- God leads and teaches those who are humble – Psalm 25
- God lifts up the humble but brings to nothing the proud – Psalm 147
- God adorns the humble with salvation – Psalm 149
- Humility leads to wisdom, pride leads to disgrace – Proverbs 11:2
- Humility is more valuable to God who made everything than anything else! – Isaiah 66:1-2
- Have this in mind – Jesus humbled Himself and so God exalted Him! – Philippians 2:5-11
- Put on humility, humble yourself so that God might exalt you at the proper time – 1 Peter 5
- God gives grace to the humble but opposes the proud – 1 Peter 5
The humble person will be adorned with salvation, lead, taught, lifted up, given wisdom, valued and will receive grace from God. The humble person will be like Jesus!
Honour is not taken but given. Salvation requires humility in that we have to acknowledge our sin and our need of being saved. And having been saved by God we ought always to be mindful of how we were saved.
Pride in the believer is an antithesis. Compared to God’s majesty, power, holiness we are not in a position to have anything other than humility. Considering our own sinful state and fallenness we really don’t have anything to be proud about.
We have not been treated by Almighty God as our sins deserved, we have been shown mercy and grace, we have been forgiven and set free from the entanglements of our own sin, we are recipients of grace, humble servants of our wonderful King of love.
The paradox is that because God loved us in spite of our fallenness, we have had the greatest honour bestowed on us, we have been so valued by God that He was die for us in our place and to crown us with salvation.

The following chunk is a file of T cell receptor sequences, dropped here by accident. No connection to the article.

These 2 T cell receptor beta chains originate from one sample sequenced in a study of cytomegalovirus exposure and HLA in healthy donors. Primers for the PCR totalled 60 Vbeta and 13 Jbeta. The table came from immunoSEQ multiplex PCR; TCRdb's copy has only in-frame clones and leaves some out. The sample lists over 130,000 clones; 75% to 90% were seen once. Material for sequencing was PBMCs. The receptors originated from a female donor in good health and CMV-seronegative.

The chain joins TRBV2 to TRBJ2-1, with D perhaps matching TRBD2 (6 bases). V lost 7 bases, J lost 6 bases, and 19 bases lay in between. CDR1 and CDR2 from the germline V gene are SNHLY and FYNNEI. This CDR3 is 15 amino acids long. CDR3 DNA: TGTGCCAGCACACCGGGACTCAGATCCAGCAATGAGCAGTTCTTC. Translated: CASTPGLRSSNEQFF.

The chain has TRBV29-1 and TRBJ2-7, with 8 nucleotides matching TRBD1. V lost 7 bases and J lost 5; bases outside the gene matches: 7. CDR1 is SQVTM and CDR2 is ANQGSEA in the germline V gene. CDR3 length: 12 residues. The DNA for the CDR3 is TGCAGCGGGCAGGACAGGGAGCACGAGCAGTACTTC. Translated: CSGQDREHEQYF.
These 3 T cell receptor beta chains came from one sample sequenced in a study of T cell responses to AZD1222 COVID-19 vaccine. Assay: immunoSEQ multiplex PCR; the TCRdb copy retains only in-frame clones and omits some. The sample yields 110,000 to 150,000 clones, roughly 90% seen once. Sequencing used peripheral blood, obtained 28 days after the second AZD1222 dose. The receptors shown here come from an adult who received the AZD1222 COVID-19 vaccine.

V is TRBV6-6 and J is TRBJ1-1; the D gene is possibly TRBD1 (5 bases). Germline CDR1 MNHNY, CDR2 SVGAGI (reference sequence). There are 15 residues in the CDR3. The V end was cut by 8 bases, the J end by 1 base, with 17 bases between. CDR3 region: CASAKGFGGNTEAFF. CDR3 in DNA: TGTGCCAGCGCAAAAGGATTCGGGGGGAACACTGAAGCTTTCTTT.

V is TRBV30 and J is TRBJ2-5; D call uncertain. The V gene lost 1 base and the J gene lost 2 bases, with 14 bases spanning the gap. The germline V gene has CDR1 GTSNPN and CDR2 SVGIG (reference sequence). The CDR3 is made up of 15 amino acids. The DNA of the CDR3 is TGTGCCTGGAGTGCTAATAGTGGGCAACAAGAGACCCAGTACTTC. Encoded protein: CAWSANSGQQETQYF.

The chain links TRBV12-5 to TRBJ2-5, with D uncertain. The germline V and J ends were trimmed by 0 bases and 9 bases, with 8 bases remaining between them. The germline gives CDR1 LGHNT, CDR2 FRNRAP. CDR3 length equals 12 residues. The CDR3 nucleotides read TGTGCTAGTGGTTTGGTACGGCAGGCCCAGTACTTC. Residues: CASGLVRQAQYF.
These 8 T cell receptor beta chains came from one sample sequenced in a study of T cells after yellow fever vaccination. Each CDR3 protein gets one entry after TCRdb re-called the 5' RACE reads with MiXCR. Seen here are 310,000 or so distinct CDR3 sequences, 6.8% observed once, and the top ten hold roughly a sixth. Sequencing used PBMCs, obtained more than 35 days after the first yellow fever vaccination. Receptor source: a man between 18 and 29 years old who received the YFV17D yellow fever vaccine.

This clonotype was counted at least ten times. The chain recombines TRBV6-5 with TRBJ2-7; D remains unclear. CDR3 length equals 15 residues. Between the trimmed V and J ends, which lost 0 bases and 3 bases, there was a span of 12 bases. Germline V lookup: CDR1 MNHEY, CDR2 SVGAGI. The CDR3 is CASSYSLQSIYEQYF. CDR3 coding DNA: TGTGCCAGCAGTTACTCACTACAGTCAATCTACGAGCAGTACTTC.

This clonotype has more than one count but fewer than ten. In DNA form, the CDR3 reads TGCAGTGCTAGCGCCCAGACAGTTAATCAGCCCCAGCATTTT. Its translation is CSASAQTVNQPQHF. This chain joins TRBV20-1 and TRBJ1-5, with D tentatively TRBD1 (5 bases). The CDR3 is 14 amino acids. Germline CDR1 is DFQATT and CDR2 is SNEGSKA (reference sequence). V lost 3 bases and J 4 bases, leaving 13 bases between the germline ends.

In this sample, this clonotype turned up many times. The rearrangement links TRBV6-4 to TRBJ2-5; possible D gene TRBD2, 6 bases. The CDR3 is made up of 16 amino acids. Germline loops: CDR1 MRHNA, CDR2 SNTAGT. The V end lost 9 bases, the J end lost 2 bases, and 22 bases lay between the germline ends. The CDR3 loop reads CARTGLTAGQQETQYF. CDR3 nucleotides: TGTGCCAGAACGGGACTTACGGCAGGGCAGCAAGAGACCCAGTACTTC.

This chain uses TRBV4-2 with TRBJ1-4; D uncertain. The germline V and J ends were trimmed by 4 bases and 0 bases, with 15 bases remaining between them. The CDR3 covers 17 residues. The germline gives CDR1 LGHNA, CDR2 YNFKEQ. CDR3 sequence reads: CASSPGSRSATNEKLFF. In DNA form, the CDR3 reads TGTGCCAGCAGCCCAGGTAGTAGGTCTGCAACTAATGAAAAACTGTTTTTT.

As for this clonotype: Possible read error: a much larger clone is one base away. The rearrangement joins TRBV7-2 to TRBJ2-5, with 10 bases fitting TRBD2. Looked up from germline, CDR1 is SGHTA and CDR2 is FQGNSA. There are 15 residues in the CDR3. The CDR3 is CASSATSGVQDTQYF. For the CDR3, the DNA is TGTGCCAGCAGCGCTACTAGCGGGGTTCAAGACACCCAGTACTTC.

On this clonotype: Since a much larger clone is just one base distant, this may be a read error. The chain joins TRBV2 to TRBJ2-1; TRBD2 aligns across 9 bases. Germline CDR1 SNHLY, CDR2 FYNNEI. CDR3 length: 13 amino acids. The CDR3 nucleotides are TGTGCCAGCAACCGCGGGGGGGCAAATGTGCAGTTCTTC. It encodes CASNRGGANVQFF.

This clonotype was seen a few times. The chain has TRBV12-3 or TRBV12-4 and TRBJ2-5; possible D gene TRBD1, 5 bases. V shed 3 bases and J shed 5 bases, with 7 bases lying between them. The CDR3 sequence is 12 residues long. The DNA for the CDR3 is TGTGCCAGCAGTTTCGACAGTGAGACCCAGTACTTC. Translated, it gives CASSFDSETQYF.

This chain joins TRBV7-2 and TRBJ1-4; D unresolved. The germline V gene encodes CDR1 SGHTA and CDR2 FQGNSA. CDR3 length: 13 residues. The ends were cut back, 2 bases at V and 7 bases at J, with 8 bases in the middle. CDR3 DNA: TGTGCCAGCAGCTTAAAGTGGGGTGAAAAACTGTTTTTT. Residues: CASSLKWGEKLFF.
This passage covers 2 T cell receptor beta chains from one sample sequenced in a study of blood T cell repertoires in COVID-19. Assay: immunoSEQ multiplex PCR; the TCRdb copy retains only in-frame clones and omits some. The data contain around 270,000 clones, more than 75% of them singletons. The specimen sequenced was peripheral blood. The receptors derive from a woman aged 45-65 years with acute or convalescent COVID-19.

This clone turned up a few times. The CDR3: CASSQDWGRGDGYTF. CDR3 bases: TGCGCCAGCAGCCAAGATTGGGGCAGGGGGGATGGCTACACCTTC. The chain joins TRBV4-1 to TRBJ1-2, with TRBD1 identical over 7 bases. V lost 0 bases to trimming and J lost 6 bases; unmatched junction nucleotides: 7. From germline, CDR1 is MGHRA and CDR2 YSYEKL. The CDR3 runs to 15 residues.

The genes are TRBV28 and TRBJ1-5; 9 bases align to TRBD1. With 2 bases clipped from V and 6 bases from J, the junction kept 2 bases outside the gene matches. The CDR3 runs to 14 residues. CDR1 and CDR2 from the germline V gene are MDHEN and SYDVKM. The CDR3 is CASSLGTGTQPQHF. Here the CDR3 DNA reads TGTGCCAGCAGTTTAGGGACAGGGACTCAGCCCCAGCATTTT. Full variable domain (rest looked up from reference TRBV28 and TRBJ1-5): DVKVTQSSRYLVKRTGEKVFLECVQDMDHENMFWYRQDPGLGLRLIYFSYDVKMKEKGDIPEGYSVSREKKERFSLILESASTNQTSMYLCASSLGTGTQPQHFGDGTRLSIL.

Although we are to be humble, we are honoured by God in the most remarkable way and given a position of honour within His creation for all eternity, not because we are good but because He is good, not because of what we did but because of what He did for us.
So worship God who bestows honour and glory on those who didn’t deserve it but received it through Jesus Christ. To Him be the honour and glory forever and ever amen.
The humble person will be adorned with salvation, lead, taught, lifted up, given wisdom, valued and will receive grace from God. Scripture contrasts this positive outlook to the bleak outlook of the proud person who is opposed by God and who will be humbled by God…
Do you know Jesus as your Lord and Saviour? Have you humbled yourself yet before God, acknowledged that self-salvation, reliance on self and human effort will ultimately fail, it will fall short of the requirements of God?
If not, then know today that receiving honour that lasts for eternity starts with humbling oneself, confessing that you are flawed and sinful, hopeless outside of God and God’s help. Receiving honour starts with asking Jesus to be your Saviour, asking Him to forgive you from your sin and letting Him set you free from sin, shame, bondage and death.
The moment you do this, you get honoured by God, you get the privilege of becoming the child of God (John 1:12).
Are you a believer? Then consider again your salvation. Do you have anything to boast in (Ephesians 2:4-10)? What do you have that you have not received from God as a gift?
The appropriate heart condition for the believer is humility & thankfulness giving honour and praise to the source (God) of all that you have received from Him.
Is there any situation in which you have sort to honour yourself? Remember Jesus’ words; “For everyone who exalts himself will be humbled, and he who humbles himself will be exalted.” (Luke 14:7-11)